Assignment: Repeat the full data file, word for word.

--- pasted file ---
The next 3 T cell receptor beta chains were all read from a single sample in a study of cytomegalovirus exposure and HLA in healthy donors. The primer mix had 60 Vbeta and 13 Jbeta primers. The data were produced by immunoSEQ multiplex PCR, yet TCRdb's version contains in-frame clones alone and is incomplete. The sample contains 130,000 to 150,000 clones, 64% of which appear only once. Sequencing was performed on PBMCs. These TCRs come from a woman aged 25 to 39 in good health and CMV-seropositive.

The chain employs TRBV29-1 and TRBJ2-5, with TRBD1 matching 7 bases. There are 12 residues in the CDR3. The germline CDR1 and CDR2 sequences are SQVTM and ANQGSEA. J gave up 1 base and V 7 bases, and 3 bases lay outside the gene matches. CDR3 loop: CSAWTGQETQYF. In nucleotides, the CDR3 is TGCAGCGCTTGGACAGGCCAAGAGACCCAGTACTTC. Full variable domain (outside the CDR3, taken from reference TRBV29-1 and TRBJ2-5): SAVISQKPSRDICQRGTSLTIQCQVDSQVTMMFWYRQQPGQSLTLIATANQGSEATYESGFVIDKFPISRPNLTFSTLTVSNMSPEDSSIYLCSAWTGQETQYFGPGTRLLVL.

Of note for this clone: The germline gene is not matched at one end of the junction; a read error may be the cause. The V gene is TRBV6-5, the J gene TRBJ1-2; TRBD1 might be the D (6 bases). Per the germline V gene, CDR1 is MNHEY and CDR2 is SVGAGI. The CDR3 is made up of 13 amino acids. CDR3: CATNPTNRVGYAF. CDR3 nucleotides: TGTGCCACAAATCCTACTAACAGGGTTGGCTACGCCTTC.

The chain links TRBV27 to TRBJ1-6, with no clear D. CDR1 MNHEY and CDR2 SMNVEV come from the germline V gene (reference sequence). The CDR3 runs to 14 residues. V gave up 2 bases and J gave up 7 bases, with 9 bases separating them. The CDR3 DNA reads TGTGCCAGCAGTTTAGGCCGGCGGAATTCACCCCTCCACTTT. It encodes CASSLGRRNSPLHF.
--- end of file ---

The next 3 T cell receptor beta chains were all read from a single sample in a study of cytomegalovirus exposure and HLA in healthy donors. The primer mix had 60 Vbeta and 13 Jbeta primers. The data were produced by immunoSEQ multiplex PCR, yet TCRdb's version contains in-frame clones alone and is incomplete. The sample contains 130,000 to 150,000 clones, 64% of which appear only once. Sequencing was performed on PBMCs. These TCRs come from a woman aged 25 to 39 in good health and CMV-seropositive.

The chain employs TRBV29-1 and TRBJ2-5, with TRBD1 matching 7 bases. There are 12 residues in the CDR3. The germline CDR1 and CDR2 sequences are SQVTM and ANQGSEA. J gave up 1 base and V 7 bases, and 3 bases lay outside the gene matches. CDR3 loop: CSAWTGQETQYF. In nucleotides, the CDR3 is TGCAGCGCTTGGACAGGCCAAGAGACCCAGTACTTC. Full variable domain (outside the CDR3, taken from reference TRBV29-1 and TRBJ2-5): SAVISQKPSRDICQRGTSLTIQCQVDSQVTMMFWYRQQPGQSLTLIATANQGSEATYESGFVIDKFPISRPNLTFSTLTVSNMSPEDSSIYLCSAWTGQETQYFGPGTRLLVL.

Of note for this clone: The germline gene is not matched at one end of the junction; a read error may be the cause. The V gene is TRBV6-5, the J gene TRBJ1-2; TRBD1 might be the D (6 bases). Per the germline V gene, CDR1 is MNHEY and CDR2 is SVGAGI. The CDR3 is made up of 13 amino acids. CDR3: CATNPTNRVGYAF. CDR3 nucleotides: TGTGCCACAAATCCTACTAACAGGGTTGGCTACGCCTTC.

The chain links TRBV27 to TRBJ1-6, with no clear D. CDR1 MNHEY and CDR2 SMNVEV come from the germline V gene (reference sequence). The CDR3 runs to 14 residues. V gave up 2 bases and J gave up 7 bases, with 9 bases separating them. The CDR3 DNA reads TGTGCCAGCAGTTTAGGCCGGCGGAATTCACCCCTCCACTTT. It encodes CASSLGRRNSPLHF.